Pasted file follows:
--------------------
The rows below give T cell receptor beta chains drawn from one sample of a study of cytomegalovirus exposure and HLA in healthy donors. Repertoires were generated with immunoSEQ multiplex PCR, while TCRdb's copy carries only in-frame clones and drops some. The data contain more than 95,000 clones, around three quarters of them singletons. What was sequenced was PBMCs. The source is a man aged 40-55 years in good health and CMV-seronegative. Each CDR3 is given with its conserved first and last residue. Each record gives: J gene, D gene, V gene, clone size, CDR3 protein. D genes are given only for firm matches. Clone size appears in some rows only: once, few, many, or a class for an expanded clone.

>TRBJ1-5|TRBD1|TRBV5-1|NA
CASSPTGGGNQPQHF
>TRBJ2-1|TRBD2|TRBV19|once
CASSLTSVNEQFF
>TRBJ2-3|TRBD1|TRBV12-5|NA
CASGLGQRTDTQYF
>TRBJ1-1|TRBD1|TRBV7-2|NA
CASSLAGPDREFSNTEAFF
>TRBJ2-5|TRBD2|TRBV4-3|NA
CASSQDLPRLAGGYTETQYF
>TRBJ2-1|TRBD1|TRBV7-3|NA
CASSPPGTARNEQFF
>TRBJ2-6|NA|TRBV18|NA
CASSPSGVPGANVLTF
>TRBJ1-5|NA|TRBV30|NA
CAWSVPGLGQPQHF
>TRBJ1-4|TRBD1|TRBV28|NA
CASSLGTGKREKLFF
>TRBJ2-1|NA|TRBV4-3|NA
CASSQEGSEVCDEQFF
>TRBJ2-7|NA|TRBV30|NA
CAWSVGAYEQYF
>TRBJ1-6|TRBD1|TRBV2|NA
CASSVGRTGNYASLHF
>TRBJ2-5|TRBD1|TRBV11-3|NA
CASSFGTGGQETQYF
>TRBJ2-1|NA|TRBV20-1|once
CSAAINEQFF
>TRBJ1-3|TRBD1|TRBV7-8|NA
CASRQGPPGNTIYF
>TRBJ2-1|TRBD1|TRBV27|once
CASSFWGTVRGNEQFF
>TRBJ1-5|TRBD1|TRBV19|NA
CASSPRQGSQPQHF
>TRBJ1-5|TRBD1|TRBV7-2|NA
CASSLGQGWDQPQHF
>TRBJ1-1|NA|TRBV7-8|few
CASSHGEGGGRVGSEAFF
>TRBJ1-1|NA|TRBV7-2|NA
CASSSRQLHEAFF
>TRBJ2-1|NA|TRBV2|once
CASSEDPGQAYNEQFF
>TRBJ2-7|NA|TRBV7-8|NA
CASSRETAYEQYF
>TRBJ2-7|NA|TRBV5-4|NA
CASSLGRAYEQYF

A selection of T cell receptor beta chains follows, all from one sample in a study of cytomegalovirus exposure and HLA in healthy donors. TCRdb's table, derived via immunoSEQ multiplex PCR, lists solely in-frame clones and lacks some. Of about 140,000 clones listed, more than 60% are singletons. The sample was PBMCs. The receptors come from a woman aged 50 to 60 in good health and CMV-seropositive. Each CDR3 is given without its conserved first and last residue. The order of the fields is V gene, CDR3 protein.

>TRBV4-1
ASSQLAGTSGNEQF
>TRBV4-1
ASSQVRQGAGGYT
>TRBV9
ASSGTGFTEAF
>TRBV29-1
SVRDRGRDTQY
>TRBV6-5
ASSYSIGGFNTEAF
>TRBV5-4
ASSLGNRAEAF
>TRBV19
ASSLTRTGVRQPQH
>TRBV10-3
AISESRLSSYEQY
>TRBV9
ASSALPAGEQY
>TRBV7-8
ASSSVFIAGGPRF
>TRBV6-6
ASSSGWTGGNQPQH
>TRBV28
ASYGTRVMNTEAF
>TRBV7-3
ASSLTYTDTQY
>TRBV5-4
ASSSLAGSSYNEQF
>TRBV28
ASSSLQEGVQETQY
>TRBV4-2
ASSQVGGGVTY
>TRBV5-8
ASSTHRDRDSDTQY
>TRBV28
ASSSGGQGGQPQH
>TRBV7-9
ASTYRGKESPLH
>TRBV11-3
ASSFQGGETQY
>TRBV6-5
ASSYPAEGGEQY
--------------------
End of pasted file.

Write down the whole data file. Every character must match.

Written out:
The rows below give T cell receptor beta chains drawn from one sample of a study of cytomegalovirus exposure and HLA in healthy donors. Repertoires were generated with immunoSEQ multiplex PCR, while TCRdb's copy carries only in-frame clones and drops some. The data contain more than 95,000 clones, around three quarters of them singletons. What was sequenced was PBMCs. The source is a man aged 40-55 years in good health and CMV-seronegative. Each CDR3 is given with its conserved first and last residue. Each record gives: J gene, D gene, V gene, clone size, CDR3 protein. D genes are given only for firm matches. Clone size appears in some rows only: once, few, many, or a class for an expanded clone.

>TRBJ1-5|TRBD1|TRBV5-1|NA
CASSPTGGGNQPQHF
>TRBJ2-1|TRBD2|TRBV19|once
CASSLTSVNEQFF
>TRBJ2-3|TRBD1|TRBV12-5|NA
CASGLGQRTDTQYF
>TRBJ1-1|TRBD1|TRBV7-2|NA
CASSLAGPDREFSNTEAFF
>TRBJ2-5|TRBD2|TRBV4-3|NA
CASSQDLPRLAGGYTETQYF
>TRBJ2-1|TRBD1|TRBV7-3|NA
CASSPPGTARNEQFF
>TRBJ2-6|NA|TRBV18|NA
CASSPSGVPGANVLTF
>TRBJ1-5|NA|TRBV30|NA
CAWSVPGLGQPQHF
>TRBJ1-4|TRBD1|TRBV28|NA
CASSLGTGKREKLFF
>TRBJ2-1|NA|TRBV4-3|NA
CASSQEGSEVCDEQFF
>TRBJ2-7|NA|TRBV30|NA
CAWSVGAYEQYF
>TRBJ1-6|TRBD1|TRBV2|NA
CASSVGRTGNYASLHF
>TRBJ2-5|TRBD1|TRBV11-3|NA
CASSFGTGGQETQYF
>TRBJ2-1|NA|TRBV20-1|once
CSAAINEQFF
>TRBJ1-3|TRBD1|TRBV7-8|NA
CASRQGPPGNTIYF
>TRBJ2-1|TRBD1|TRBV27|once
CASSFWGTVRGNEQFF
>TRBJ1-5|TRBD1|TRBV19|NA
CASSPRQGSQPQHF
>TRBJ1-5|TRBD1|TRBV7-2|NA
CASSLGQGWDQPQHF
>TRBJ1-1|NA|TRBV7-8|few
CASSHGEGGGRVGSEAFF
>TRBJ1-1|NA|TRBV7-2|NA
CASSSRQLHEAFF
>TRBJ2-1|NA|TRBV2|once
CASSEDPGQAYNEQFF
>TRBJ2-7|NA|TRBV7-8|NA
CASSRETAYEQYF
>TRBJ2-7|NA|TRBV5-4|NA
CASSLGRAYEQYF

A selection of T cell receptor beta chains follows, all from one sample in a study of cytomegalovirus exposure and HLA in healthy donors. TCRdb's table, derived via immunoSEQ multiplex PCR, lists solely in-frame clones and lacks some. Of about 140,000 clones listed, more than 60% are singletons. The sample was PBMCs. The receptors come from a woman aged 50 to 60 in good health and CMV-seropositive. Each CDR3 is given without its conserved first and last residue. The order of the fields is V gene, CDR3 protein.

>TRBV4-1
ASSQLAGTSGNEQF
>TRBV4-1
ASSQVRQGAGGYT
>TRBV9
ASSGTGFTEAF
>TRBV29-1
SVRDRGRDTQY
>TRBV6-5
ASSYSIGGFNTEAF
>TRBV5-4
ASSLGNRAEAF
>TRBV19
ASSLTRTGVRQPQH
>TRBV10-3
AISESRLSSYEQY
>TRBV9
ASSALPAGEQY
>TRBV7-8
ASSSVFIAGGPRF
>TRBV6-6
ASSSGWTGGNQPQH
>TRBV28
ASYGTRVMNTEAF
>TRBV7-3
ASSLTYTDTQY
>TRBV5-4
ASSSLAGSSYNEQF
>TRBV28
ASSSLQEGVQETQY
>TRBV4-2
ASSQVGGGVTY
>TRBV5-8
ASSTHRDRDSDTQY
>TRBV28
ASSSGGQGGQPQH
>TRBV7-9
ASTYRGKESPLH
>TRBV11-3
ASSFQGGETQY
>TRBV6-5
ASSYPAEGGEQY